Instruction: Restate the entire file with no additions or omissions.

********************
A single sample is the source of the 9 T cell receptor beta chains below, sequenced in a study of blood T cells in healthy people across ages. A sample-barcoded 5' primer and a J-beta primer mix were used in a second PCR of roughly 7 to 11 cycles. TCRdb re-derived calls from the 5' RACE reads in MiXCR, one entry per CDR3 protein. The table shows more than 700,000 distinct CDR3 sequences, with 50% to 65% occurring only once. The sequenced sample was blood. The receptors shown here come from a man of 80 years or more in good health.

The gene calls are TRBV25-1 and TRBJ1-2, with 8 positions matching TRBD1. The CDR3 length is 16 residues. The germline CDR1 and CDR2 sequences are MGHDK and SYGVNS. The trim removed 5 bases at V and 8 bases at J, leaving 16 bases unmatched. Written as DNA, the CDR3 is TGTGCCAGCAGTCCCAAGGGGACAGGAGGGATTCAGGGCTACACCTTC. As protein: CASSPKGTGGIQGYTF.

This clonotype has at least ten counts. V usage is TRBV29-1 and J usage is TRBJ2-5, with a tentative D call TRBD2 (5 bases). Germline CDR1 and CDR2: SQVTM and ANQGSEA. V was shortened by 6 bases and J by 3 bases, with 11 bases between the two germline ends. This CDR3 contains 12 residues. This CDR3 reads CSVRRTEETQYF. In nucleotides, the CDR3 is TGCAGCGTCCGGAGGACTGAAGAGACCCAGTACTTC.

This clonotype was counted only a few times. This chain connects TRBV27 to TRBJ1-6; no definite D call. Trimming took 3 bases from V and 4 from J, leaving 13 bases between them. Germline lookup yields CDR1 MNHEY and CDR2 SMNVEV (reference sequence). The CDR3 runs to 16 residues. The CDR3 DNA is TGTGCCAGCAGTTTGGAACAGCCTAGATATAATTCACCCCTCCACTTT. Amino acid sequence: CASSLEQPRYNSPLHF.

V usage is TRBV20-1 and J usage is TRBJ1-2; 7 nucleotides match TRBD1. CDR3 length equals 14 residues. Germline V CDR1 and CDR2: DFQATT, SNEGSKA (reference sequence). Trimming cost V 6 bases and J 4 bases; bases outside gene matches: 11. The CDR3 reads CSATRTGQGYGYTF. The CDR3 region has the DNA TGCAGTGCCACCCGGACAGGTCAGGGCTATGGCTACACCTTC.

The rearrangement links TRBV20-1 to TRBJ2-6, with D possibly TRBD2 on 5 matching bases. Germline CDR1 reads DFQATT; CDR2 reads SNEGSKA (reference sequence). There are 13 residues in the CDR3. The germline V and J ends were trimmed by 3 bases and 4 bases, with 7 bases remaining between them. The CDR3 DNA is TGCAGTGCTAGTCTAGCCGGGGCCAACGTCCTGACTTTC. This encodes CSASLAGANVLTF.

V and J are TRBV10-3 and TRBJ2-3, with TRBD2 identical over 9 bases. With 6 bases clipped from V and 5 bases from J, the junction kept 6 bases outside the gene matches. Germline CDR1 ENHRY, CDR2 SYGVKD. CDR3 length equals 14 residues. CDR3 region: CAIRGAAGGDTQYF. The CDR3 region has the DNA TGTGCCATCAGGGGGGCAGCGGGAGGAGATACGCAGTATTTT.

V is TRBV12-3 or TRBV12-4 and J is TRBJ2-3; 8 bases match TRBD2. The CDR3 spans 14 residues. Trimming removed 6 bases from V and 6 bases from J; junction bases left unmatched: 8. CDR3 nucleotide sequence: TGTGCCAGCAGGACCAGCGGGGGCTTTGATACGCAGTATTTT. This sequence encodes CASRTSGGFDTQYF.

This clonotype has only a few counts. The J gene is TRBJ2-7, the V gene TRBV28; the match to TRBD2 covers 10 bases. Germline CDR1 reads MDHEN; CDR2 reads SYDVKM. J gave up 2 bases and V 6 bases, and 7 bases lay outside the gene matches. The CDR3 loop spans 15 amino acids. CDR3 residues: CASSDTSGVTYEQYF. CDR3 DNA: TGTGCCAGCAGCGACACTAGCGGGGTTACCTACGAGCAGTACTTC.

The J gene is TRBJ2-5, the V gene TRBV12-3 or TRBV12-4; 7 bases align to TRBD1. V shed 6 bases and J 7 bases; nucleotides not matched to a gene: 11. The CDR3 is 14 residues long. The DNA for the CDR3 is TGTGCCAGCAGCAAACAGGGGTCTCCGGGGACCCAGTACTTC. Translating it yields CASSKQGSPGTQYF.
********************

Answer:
A single sample is the source of the 9 T cell receptor beta chains below, sequenced in a study of blood T cells in healthy people across ages. A sample-barcoded 5' primer and a J-beta primer mix were used in a second PCR of roughly 7 to 11 cycles. TCRdb re-derived calls from the 5' RACE reads in MiXCR, one entry per CDR3 protein. The table shows more than 700,000 distinct CDR3 sequences, with 50% to 65% occurring only once. The sequenced sample was blood. The receptors shown here come from a man of 80 years or more in good health.

The gene calls are TRBV25-1 and TRBJ1-2, with 8 positions matching TRBD1. The CDR3 length is 16 residues. The germline CDR1 and CDR2 sequences are MGHDK and SYGVNS. The trim removed 5 bases at V and 8 bases at J, leaving 16 bases unmatched. Written as DNA, the CDR3 is TGTGCCAGCAGTCCCAAGGGGACAGGAGGGATTCAGGGCTACACCTTC. As protein: CASSPKGTGGIQGYTF.

This clonotype has at least ten counts. V usage is TRBV29-1 and J usage is TRBJ2-5, with a tentative D call TRBD2 (5 bases). Germline CDR1 and CDR2: SQVTM and ANQGSEA. V was shortened by 6 bases and J by 3 bases, with 11 bases between the two germline ends. This CDR3 contains 12 residues. This CDR3 reads CSVRRTEETQYF. In nucleotides, the CDR3 is TGCAGCGTCCGGAGGACTGAAGAGACCCAGTACTTC.

This clonotype was counted only a few times. This chain connects TRBV27 to TRBJ1-6; no definite D call. Trimming took 3 bases from V and 4 from J, leaving 13 bases between them. Germline lookup yields CDR1 MNHEY and CDR2 SMNVEV (reference sequence). The CDR3 runs to 16 residues. The CDR3 DNA is TGTGCCAGCAGTTTGGAACAGCCTAGATATAATTCACCCCTCCACTTT. Amino acid sequence: CASSLEQPRYNSPLHF.

V usage is TRBV20-1 and J usage is TRBJ1-2; 7 nucleotides match TRBD1. CDR3 length equals 14 residues. Germline V CDR1 and CDR2: DFQATT, SNEGSKA (reference sequence). Trimming cost V 6 bases and J 4 bases; bases outside gene matches: 11. The CDR3 reads CSATRTGQGYGYTF. The CDR3 region has the DNA TGCAGTGCCACCCGGACAGGTCAGGGCTATGGCTACACCTTC.

The rearrangement links TRBV20-1 to TRBJ2-6, with D possibly TRBD2 on 5 matching bases. Germline CDR1 reads DFQATT; CDR2 reads SNEGSKA (reference sequence). There are 13 residues in the CDR3. The germline V and J ends were trimmed by 3 bases and 4 bases, with 7 bases remaining between them. The CDR3 DNA is TGCAGTGCTAGTCTAGCCGGGGCCAACGTCCTGACTTTC. This encodes CSASLAGANVLTF.

V and J are TRBV10-3 and TRBJ2-3, with TRBD2 identical over 9 bases. With 6 bases clipped from V and 5 bases from J, the junction kept 6 bases outside the gene matches. Germline CDR1 ENHRY, CDR2 SYGVKD. CDR3 length equals 14 residues. CDR3 region: CAIRGAAGGDTQYF. The CDR3 region has the DNA TGTGCCATCAGGGGGGCAGCGGGAGGAGATACGCAGTATTTT.

V is TRBV12-3 or TRBV12-4 and J is TRBJ2-3; 8 bases match TRBD2. The CDR3 spans 14 residues. Trimming removed 6 bases from V and 6 bases from J; junction bases left unmatched: 8. CDR3 nucleotide sequence: TGTGCCAGCAGGACCAGCGGGGGCTTTGATACGCAGTATTTT. This sequence encodes CASRTSGGFDTQYF.

This clonotype has only a few counts. The J gene is TRBJ2-7, the V gene TRBV28; the match to TRBD2 covers 10 bases. Germline CDR1 reads MDHEN; CDR2 reads SYDVKM. J gave up 2 bases and V 6 bases, and 7 bases lay outside the gene matches. The CDR3 loop spans 15 amino acids. CDR3 residues: CASSDTSGVTYEQYF. CDR3 DNA: TGTGCCAGCAGCGACACTAGCGGGGTTACCTACGAGCAGTACTTC.

The J gene is TRBJ2-5, the V gene TRBV12-3 or TRBV12-4; 7 bases align to TRBD1. V shed 6 bases and J 7 bases; nucleotides not matched to a gene: 11. The CDR3 is 14 residues long. The DNA for the CDR3 is TGTGCCAGCAGCAAACAGGGGTCTCCGGGGACCCAGTACTTC. Translating it yields CASSKQGSPGTQYF.